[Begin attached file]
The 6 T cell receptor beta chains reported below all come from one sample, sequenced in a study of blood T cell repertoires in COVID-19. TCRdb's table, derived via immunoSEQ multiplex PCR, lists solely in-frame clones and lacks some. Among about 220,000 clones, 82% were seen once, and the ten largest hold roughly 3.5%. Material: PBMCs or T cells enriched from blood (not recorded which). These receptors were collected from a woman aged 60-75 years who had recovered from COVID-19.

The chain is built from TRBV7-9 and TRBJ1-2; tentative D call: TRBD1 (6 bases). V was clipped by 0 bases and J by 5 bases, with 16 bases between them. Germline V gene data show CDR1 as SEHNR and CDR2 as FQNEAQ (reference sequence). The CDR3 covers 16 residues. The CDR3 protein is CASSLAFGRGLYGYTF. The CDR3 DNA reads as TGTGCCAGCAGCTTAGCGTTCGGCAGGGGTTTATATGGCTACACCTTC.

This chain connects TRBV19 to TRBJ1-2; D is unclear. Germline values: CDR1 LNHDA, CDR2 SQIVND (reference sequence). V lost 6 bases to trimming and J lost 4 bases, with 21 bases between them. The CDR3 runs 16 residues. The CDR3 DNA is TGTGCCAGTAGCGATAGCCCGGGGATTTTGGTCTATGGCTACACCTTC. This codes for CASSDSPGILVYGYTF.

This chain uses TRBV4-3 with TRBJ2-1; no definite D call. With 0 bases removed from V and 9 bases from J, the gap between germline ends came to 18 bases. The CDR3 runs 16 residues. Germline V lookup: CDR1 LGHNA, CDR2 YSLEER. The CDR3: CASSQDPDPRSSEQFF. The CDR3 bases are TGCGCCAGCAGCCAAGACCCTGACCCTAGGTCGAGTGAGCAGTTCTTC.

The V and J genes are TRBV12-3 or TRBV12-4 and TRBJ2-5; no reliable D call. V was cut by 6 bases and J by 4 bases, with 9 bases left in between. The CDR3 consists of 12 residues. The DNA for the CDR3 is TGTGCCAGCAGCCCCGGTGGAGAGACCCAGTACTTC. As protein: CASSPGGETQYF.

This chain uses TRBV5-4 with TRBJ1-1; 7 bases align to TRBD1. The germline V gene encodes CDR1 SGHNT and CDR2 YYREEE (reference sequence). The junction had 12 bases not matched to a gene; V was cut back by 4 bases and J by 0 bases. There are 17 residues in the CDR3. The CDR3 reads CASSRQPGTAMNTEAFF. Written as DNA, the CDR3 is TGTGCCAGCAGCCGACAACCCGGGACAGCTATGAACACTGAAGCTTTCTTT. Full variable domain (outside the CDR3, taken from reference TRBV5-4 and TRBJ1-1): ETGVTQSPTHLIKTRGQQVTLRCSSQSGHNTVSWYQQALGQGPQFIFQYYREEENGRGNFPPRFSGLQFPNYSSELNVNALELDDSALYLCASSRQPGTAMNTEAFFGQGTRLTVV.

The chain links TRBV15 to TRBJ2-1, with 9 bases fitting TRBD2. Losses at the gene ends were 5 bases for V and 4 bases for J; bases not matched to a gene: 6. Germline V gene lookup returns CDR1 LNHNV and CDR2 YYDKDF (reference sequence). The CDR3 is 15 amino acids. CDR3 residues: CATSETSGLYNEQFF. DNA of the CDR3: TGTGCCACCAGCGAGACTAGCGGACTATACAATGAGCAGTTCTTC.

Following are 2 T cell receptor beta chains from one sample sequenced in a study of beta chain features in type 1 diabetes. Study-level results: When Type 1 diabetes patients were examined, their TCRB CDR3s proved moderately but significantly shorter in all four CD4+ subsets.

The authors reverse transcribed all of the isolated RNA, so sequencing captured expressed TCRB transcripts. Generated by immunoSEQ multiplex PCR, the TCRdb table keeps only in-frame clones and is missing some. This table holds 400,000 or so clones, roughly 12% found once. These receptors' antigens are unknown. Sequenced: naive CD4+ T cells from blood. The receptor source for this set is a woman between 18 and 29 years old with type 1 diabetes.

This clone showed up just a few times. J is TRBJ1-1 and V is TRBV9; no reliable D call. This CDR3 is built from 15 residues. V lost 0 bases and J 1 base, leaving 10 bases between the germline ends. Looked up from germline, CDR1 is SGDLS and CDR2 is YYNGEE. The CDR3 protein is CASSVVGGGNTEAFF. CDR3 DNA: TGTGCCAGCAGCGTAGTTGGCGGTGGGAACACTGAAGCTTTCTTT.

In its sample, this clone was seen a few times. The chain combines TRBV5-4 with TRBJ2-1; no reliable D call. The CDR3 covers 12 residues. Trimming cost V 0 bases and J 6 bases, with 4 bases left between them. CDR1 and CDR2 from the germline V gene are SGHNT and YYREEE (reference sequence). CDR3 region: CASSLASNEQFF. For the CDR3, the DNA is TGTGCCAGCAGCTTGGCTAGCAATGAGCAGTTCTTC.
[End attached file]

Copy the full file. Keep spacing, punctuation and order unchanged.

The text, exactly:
The 6 T cell receptor beta chains reported below all come from one sample, sequenced in a study of blood T cell repertoires in COVID-19. TCRdb's table, derived via immunoSEQ multiplex PCR, lists solely in-frame clones and lacks some. Among about 220,000 clones, 82% were seen once, and the ten largest hold roughly 3.5%. Material: PBMCs or T cells enriched from blood (not recorded which). These receptors were collected from a woman aged 60-75 years who had recovered from COVID-19.

The chain is built from TRBV7-9 and TRBJ1-2; tentative D call: TRBD1 (6 bases). V was clipped by 0 bases and J by 5 bases, with 16 bases between them. Germline V gene data show CDR1 as SEHNR and CDR2 as FQNEAQ (reference sequence). The CDR3 covers 16 residues. The CDR3 protein is CASSLAFGRGLYGYTF. The CDR3 DNA reads as TGTGCCAGCAGCTTAGCGTTCGGCAGGGGTTTATATGGCTACACCTTC.

This chain connects TRBV19 to TRBJ1-2; D is unclear. Germline values: CDR1 LNHDA, CDR2 SQIVND (reference sequence). V lost 6 bases to trimming and J lost 4 bases, with 21 bases between them. The CDR3 runs 16 residues. The CDR3 DNA is TGTGCCAGTAGCGATAGCCCGGGGATTTTGGTCTATGGCTACACCTTC. This codes for CASSDSPGILVYGYTF.

This chain uses TRBV4-3 with TRBJ2-1; no definite D call. With 0 bases removed from V and 9 bases from J, the gap between germline ends came to 18 bases. The CDR3 runs 16 residues. Germline V lookup: CDR1 LGHNA, CDR2 YSLEER. The CDR3: CASSQDPDPRSSEQFF. The CDR3 bases are TGCGCCAGCAGCCAAGACCCTGACCCTAGGTCGAGTGAGCAGTTCTTC.

The V and J genes are TRBV12-3 or TRBV12-4 and TRBJ2-5; no reliable D call. V was cut by 6 bases and J by 4 bases, with 9 bases left in between. The CDR3 consists of 12 residues. The DNA for the CDR3 is TGTGCCAGCAGCCCCGGTGGAGAGACCCAGTACTTC. As protein: CASSPGGETQYF.

This chain uses TRBV5-4 with TRBJ1-1; 7 bases align to TRBD1. The germline V gene encodes CDR1 SGHNT and CDR2 YYREEE (reference sequence). The junction had 12 bases not matched to a gene; V was cut back by 4 bases and J by 0 bases. There are 17 residues in the CDR3. The CDR3 reads CASSRQPGTAMNTEAFF. Written as DNA, the CDR3 is TGTGCCAGCAGCCGACAACCCGGGACAGCTATGAACACTGAAGCTTTCTTT. Full variable domain (outside the CDR3, taken from reference TRBV5-4 and TRBJ1-1): ETGVTQSPTHLIKTRGQQVTLRCSSQSGHNTVSWYQQALGQGPQFIFQYYREEENGRGNFPPRFSGLQFPNYSSELNVNALELDDSALYLCASSRQPGTAMNTEAFFGQGTRLTVV.

The chain links TRBV15 to TRBJ2-1, with 9 bases fitting TRBD2. Losses at the gene ends were 5 bases for V and 4 bases for J; bases not matched to a gene: 6. Germline V gene lookup returns CDR1 LNHNV and CDR2 YYDKDF (reference sequence). The CDR3 is 15 amino acids. CDR3 residues: CATSETSGLYNEQFF. DNA of the CDR3: TGTGCCACCAGCGAGACTAGCGGACTATACAATGAGCAGTTCTTC.

Following are 2 T cell receptor beta chains from one sample sequenced in a study of beta chain features in type 1 diabetes. Study-level results: When Type 1 diabetes patients were examined, their TCRB CDR3s proved moderately but significantly shorter in all four CD4+ subsets.

The authors reverse transcribed all of the isolated RNA, so sequencing captured expressed TCRB transcripts. Generated by immunoSEQ multiplex PCR, the TCRdb table keeps only in-frame clones and is missing some. This table holds 400,000 or so clones, roughly 12% found once. These receptors' antigens are unknown. Sequenced: naive CD4+ T cells from blood. The receptor source for this set is a woman between 18 and 29 years old with type 1 diabetes.

This clone showed up just a few times. J is TRBJ1-1 and V is TRBV9; no reliable D call. This CDR3 is built from 15 residues. V lost 0 bases and J 1 base, leaving 10 bases between the germline ends. Looked up from germline, CDR1 is SGDLS and CDR2 is YYNGEE. The CDR3 protein is CASSVVGGGNTEAFF. CDR3 DNA: TGTGCCAGCAGCGTAGTTGGCGGTGGGAACACTGAAGCTTTCTTT.

In its sample, this clone was seen a few times. The chain combines TRBV5-4 with TRBJ2-1; no reliable D call. The CDR3 covers 12 residues. Trimming cost V 0 bases and J 6 bases, with 4 bases left between them. CDR1 and CDR2 from the germline V gene are SGHNT and YYREEE (reference sequence). CDR3 region: CASSLASNEQFF. For the CDR3, the DNA is TGTGCCAGCAGCTTGGCTAGCAATGAGCAGTTCTTC.